Scanning a PDF file to rebuild an Xref is a process that can be intensive in terms of file accesses and string manipulation and comparisons, neither of which are easy or particularly quick in PostScript.

The new code allows us to be both faster and more flexible in our file repairs.

Ironically, the extra flexibility in the repair code results in a few files in our internal test suite appearing to be considerably slower, because we now find and render more content - not surprisingly, a dozen or so empty pages takes considerably less time than the same number of pages filled with content!

Broken PDF Content Streams

PostScript is not a tolerant language. In the event of an error, PostScript's normal behaviour is to abort interpretation, signal an error, and flush the remainder of the job. And that behaviour makes a great deal of sense in a language targeted at the professional printing arena - generally, you wouldn’t want to pay for 5000 copies of a document that was almost right.

The real world of PDF is rather different, however. Whilst PDF does play a significant role in professional print, the vast majority of PDF use is for information exchange, and viewing on screen. In this application, being able to view something… anything, even from a broken file, is preferable to aborting the job.

PostScript has an operator called "stopped", which allows the job to catch errors before the default PostScript error handling takes over.

We've used "stopped" fairly extensively in the PostScript implementation of PDF but (as with the save/restore for fonts) it's a solution that comes with problems.

Firstly, it's an incomplete solution; interpreting a content stream in a "stopped context" allows us to trap errors and opt to carry on, but it also makes almost no guarantees about the interpreter state (especially the operand and dictionary stacks) when an error is trapped. Thus, depending on the nature of the erroneous content, it can trigger later errors or incorrect content. In order to ameliorate this, it is often necessary to store various pieces of interpreter state information (primarily the stack depths) so we stand a better chance of recovery from error.

Secondly, "stopped" involves putting the interpreter into a different state for interpreting the relevant content, trapping and recording any error that occurs, and then changing the interpreter state back to "normal". This all adds up to a relatively time-consuming set of operations.

Thirdly, trying to strike a balance between coping with breakages and remaining acceptably performant limits how fine-grained our error tolerance could be. Putting every PDF operator into a stopped content would end up unacceptably slow so, in general, we work at the content stream level – an error in a content stream aborts that stream, but not the rest of the content.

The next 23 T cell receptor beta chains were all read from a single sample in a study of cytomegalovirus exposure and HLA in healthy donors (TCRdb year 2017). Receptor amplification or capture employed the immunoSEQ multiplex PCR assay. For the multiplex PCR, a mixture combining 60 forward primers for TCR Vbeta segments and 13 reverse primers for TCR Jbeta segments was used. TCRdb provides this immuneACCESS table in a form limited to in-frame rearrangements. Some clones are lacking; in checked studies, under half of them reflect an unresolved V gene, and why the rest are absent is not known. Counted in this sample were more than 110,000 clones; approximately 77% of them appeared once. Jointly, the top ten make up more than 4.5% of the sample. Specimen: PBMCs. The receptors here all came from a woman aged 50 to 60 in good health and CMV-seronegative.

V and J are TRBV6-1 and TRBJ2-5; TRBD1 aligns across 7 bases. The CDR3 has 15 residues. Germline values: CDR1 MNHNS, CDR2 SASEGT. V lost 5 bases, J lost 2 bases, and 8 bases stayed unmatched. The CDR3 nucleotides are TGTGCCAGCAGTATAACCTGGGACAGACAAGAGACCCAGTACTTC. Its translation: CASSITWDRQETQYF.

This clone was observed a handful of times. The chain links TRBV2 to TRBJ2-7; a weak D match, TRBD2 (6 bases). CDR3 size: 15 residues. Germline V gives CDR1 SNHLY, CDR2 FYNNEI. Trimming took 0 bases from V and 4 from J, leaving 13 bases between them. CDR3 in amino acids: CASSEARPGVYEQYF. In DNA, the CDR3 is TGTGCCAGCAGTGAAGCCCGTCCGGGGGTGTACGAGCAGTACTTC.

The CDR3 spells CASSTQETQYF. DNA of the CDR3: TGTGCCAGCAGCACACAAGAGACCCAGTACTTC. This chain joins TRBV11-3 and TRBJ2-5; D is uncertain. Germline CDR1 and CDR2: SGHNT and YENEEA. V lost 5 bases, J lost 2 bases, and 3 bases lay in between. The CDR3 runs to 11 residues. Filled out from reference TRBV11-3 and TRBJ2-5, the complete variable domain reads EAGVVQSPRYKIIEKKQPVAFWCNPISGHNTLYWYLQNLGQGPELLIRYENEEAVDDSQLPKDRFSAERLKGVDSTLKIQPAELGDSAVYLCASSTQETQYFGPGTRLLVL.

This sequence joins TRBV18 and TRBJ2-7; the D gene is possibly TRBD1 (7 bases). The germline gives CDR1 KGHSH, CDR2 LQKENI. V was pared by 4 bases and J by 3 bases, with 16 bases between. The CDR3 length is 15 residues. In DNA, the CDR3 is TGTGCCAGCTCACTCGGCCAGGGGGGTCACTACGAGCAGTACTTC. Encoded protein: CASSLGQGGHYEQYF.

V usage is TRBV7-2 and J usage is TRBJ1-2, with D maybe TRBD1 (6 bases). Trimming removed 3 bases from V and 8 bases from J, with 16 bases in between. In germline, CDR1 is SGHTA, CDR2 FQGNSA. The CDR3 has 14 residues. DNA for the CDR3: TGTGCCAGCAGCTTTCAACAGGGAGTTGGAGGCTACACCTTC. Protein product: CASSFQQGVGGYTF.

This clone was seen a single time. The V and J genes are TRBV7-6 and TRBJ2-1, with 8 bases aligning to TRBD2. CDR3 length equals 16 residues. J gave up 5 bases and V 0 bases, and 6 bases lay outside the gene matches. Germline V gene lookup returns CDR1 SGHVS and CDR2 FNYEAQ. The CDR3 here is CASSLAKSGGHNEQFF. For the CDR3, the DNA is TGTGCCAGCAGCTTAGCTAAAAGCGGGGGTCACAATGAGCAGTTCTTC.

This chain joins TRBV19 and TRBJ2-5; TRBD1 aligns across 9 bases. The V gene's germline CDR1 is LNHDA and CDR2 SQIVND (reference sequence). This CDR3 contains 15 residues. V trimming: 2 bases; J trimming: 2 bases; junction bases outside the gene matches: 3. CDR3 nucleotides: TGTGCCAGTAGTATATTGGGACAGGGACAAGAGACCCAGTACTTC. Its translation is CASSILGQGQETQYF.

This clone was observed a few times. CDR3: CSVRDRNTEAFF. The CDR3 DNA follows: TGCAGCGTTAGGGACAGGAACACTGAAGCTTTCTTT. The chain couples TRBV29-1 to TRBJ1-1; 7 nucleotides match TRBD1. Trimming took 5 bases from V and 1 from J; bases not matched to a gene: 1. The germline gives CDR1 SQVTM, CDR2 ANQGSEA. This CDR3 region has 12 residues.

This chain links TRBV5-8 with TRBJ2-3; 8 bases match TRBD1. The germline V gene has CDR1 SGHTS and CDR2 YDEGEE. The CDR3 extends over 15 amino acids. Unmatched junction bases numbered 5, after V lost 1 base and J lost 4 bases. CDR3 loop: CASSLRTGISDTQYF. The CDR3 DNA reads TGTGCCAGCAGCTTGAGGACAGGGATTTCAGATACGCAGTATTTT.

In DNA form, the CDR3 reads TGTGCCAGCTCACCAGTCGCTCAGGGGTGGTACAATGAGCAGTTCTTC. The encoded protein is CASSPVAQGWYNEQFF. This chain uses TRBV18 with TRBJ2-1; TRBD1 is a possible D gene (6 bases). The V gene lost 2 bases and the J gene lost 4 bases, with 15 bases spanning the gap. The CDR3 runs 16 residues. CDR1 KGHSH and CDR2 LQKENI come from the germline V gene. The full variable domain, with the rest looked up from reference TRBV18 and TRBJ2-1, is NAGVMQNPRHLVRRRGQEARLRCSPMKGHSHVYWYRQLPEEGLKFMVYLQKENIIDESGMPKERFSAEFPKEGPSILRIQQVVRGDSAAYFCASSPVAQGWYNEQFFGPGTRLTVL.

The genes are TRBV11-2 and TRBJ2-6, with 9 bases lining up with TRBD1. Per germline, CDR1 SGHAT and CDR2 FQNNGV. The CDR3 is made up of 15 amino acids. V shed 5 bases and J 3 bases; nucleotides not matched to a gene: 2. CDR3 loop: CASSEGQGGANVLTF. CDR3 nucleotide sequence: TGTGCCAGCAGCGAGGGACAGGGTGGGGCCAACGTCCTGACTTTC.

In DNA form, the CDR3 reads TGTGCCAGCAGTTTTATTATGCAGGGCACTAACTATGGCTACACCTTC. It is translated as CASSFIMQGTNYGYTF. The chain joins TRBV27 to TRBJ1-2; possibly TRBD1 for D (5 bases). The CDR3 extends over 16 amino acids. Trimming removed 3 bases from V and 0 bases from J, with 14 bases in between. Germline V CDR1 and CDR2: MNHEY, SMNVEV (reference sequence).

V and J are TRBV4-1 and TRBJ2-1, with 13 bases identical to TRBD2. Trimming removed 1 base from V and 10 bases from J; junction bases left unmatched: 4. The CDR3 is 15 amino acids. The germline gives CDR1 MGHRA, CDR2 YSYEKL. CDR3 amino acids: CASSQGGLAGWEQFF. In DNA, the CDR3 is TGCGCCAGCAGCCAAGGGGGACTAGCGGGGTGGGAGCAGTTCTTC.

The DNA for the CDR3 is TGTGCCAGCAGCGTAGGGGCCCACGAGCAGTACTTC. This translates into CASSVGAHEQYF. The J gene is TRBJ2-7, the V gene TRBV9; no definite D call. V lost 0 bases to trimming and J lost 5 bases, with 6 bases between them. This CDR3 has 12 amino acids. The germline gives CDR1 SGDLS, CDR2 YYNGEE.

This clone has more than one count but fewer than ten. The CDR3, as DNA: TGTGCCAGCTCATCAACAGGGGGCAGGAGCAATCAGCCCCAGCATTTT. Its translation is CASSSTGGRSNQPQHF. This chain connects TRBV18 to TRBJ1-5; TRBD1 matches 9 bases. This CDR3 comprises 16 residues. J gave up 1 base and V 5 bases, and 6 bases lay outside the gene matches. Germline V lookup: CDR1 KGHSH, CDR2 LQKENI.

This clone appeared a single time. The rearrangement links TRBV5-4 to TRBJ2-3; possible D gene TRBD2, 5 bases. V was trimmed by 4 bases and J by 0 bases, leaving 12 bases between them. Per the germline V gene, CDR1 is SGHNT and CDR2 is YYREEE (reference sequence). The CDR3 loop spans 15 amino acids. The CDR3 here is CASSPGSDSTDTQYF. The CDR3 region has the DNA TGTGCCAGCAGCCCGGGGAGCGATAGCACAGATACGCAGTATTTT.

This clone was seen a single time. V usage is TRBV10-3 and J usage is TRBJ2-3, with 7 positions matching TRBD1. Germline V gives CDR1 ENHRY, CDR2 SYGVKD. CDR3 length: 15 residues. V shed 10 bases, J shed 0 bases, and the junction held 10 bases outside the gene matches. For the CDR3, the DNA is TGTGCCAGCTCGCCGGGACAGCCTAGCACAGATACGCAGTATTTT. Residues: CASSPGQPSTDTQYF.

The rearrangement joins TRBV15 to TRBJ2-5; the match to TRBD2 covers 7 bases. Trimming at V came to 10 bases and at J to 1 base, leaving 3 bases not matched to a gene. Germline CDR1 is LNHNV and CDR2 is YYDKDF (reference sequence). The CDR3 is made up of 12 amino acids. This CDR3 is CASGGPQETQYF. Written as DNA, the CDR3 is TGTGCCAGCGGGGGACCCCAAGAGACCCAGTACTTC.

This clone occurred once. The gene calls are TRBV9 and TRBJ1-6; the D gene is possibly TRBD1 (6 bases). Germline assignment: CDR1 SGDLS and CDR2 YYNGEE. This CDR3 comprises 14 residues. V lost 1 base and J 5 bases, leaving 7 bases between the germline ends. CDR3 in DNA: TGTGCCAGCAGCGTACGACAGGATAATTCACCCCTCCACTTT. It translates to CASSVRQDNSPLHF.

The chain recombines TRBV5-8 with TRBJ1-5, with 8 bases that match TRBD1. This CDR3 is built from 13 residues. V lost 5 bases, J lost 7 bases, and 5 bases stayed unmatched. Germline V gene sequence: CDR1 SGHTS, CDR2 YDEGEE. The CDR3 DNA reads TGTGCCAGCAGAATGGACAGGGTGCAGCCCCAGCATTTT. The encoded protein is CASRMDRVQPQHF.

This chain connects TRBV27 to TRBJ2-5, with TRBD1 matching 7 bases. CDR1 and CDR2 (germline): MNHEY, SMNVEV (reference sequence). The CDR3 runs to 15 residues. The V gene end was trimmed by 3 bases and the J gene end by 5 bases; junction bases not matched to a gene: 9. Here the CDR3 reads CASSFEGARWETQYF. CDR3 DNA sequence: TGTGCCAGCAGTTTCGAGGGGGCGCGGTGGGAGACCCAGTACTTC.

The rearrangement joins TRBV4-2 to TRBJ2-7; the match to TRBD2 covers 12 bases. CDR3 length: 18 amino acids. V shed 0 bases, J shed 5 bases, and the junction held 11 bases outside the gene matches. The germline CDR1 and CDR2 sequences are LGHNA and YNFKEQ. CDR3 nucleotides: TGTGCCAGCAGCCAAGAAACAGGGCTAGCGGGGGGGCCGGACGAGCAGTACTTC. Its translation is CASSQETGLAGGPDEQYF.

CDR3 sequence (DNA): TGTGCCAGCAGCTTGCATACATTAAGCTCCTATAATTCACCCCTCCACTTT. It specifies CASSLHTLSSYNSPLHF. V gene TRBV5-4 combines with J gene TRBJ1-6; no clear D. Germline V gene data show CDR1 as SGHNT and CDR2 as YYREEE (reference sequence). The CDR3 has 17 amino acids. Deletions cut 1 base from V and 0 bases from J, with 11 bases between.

Lastly, it is important to remember that, although this is to cope with broken content streams in PDF files, this affects all PDF files, well-formed as well as out-of-spec.

Nevertheless, having to cope with more and more widely seen out-of-spec PDF files has seen increasing use of "stopped" in the PostScript code. These have added up to a significant performance penalty by this point.

Implementing in C frees us from coping with the PostScript error handling and allows us greater control of the interpreter state. This means we can recover more gracefully from errors, and work at a much finer grain - we rarely end up aborting an entire content stream due to an error.

Additionally, the entire interpreter works more efficiently, because we don't have the overheads imposed upon us by PostScript's draconian error handling.

Some Examples

As mentioned above, our focus for the initial implementation was function, rather than speed. Since the first release of the new PDF interpreter, we have revisited some aspects of performance. What follows includes the fruits of that further work. The testing configuration used for these is fairly low resolution, the idea being to highlight the improvement in the interpretation. Thus the following configuration was used:

-dNEWPDF= -q -dMaxBitmap=3g -sDEVICE=ppmraw -o /dev/null -r150

The testing environment isn't really relevant, since the following numbers are just comparisons to give an idea about the benefit of the new implementation, and not intended as any kind of benchmarks.

Text heavy "office" type documents are likely to be representative of most PDF files "in the wild", thus the PDF and PostScript reference manuals are good examples for that use.

"PDF Reference sixth edition" -dNEWPDF=false -dNEWPDF=true
22.188 seconds 5.583 seconds
"PostScript Language Reference third edition" -dNEWPDF=false -dNEWPDF=true
8.862 seconds 2.663 seconds

From the group of widely used test cases, as used in our internal performance testing:

"j12_acrobat.pdf" -dNEWPDF=false -dNEWPDF=true
3.365 seconds 1.085 seconds

Finally, a special case which gave rise to the improvements in Type 1 pattern handling. A PDF that could have been designed to cause problems in an implementation such as the PostScript one:

Example file from -dNEWPDF=false -dNEWPDF=true
2 minutes 14 seconds 8 seconds

Even more significantly, the same test file, dropping the "-dMaxBitmap=3g" command line opton:

Example file from -dNEWPDF=false -dNEWPDF=true
>35 minutes 1 minute 45 seconds

Given those comparisons, clearly there are significant gains with the PDF interpreter implemented in C.